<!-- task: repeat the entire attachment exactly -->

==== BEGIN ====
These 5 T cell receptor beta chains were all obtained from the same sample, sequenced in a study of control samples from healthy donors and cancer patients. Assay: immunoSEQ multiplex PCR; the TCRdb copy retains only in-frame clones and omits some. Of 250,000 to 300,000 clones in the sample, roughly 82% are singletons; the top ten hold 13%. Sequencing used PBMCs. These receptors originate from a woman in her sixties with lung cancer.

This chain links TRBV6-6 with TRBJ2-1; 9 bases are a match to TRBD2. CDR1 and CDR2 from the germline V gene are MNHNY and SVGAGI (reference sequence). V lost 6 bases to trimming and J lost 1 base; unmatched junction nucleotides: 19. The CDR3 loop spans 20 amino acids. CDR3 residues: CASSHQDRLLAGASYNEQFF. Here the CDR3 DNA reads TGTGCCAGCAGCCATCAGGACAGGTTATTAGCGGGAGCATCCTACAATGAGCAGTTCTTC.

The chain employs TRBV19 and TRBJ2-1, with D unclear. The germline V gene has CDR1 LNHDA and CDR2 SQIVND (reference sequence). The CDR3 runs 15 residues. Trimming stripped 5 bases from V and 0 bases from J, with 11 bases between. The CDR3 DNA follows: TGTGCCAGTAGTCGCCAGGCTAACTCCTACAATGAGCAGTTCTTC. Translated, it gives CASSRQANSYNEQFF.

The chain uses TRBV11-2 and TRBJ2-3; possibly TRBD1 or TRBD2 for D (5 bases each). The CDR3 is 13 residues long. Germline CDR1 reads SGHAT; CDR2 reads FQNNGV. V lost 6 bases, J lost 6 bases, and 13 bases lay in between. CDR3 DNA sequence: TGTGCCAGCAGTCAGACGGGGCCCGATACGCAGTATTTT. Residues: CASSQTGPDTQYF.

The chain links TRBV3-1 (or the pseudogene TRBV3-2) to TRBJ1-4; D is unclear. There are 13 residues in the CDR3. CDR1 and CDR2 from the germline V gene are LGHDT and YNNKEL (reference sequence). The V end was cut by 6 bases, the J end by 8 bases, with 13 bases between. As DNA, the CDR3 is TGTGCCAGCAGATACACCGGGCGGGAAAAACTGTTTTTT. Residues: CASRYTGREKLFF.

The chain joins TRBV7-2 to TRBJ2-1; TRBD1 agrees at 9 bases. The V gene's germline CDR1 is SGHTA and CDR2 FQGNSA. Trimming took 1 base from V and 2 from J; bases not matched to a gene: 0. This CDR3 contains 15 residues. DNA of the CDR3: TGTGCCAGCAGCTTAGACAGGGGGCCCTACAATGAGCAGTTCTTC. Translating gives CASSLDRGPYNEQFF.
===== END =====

These 5 T cell receptor beta chains were all obtained from the same sample, sequenced in a study of control samples from healthy donors and cancer patients. Assay: immunoSEQ multiplex PCR; the TCRdb copy retains only in-frame clones and omits some. Of 250,000 to 300,000 clones in the sample, roughly 82% are singletons; the top ten hold 13%. Sequencing used PBMCs. These receptors originate from a woman in her sixties with lung cancer.

This chain links TRBV6-6 with TRBJ2-1; 9 bases are a match to TRBD2. CDR1 and CDR2 from the germline V gene are MNHNY and SVGAGI (reference sequence). V lost 6 bases to trimming and J lost 1 base; unmatched junction nucleotides: 19. The CDR3 loop spans 20 amino acids. CDR3 residues: CASSHQDRLLAGASYNEQFF. Here the CDR3 DNA reads TGTGCCAGCAGCCATCAGGACAGGTTATTAGCGGGAGCATCCTACAATGAGCAGTTCTTC.

The chain employs TRBV19 and TRBJ2-1, with D unclear. The germline V gene has CDR1 LNHDA and CDR2 SQIVND (reference sequence). The CDR3 runs 15 residues. Trimming stripped 5 bases from V and 0 bases from J, with 11 bases between. The CDR3 DNA follows: TGTGCCAGTAGTCGCCAGGCTAACTCCTACAATGAGCAGTTCTTC. Translated, it gives CASSRQANSYNEQFF.

The chain uses TRBV11-2 and TRBJ2-3; possibly TRBD1 or TRBD2 for D (5 bases each). The CDR3 is 13 residues long. Germline CDR1 reads SGHAT; CDR2 reads FQNNGV. V lost 6 bases, J lost 6 bases, and 13 bases lay in between. CDR3 DNA sequence: TGTGCCAGCAGTCAGACGGGGCCCGATACGCAGTATTTT. Residues: CASSQTGPDTQYF.

The chain links TRBV3-1 (or the pseudogene TRBV3-2) to TRBJ1-4; D is unclear. There are 13 residues in the CDR3. CDR1 and CDR2 from the germline V gene are LGHDT and YNNKEL (reference sequence). The V end was cut by 6 bases, the J end by 8 bases, with 13 bases between. As DNA, the CDR3 is TGTGCCAGCAGATACACCGGGCGGGAAAAACTGTTTTTT. Residues: CASRYTGREKLFF.

The chain joins TRBV7-2 to TRBJ2-1; TRBD1 agrees at 9 bases. The V gene's germline CDR1 is SGHTA and CDR2 FQGNSA. Trimming took 1 base from V and 2 from J; bases not matched to a gene: 0. This CDR3 contains 15 residues. DNA of the CDR3: TGTGCCAGCAGCTTAGACAGGGGGCCCTACAATGAGCAGTTCTTC. Translating gives CASSLDRGPYNEQFF.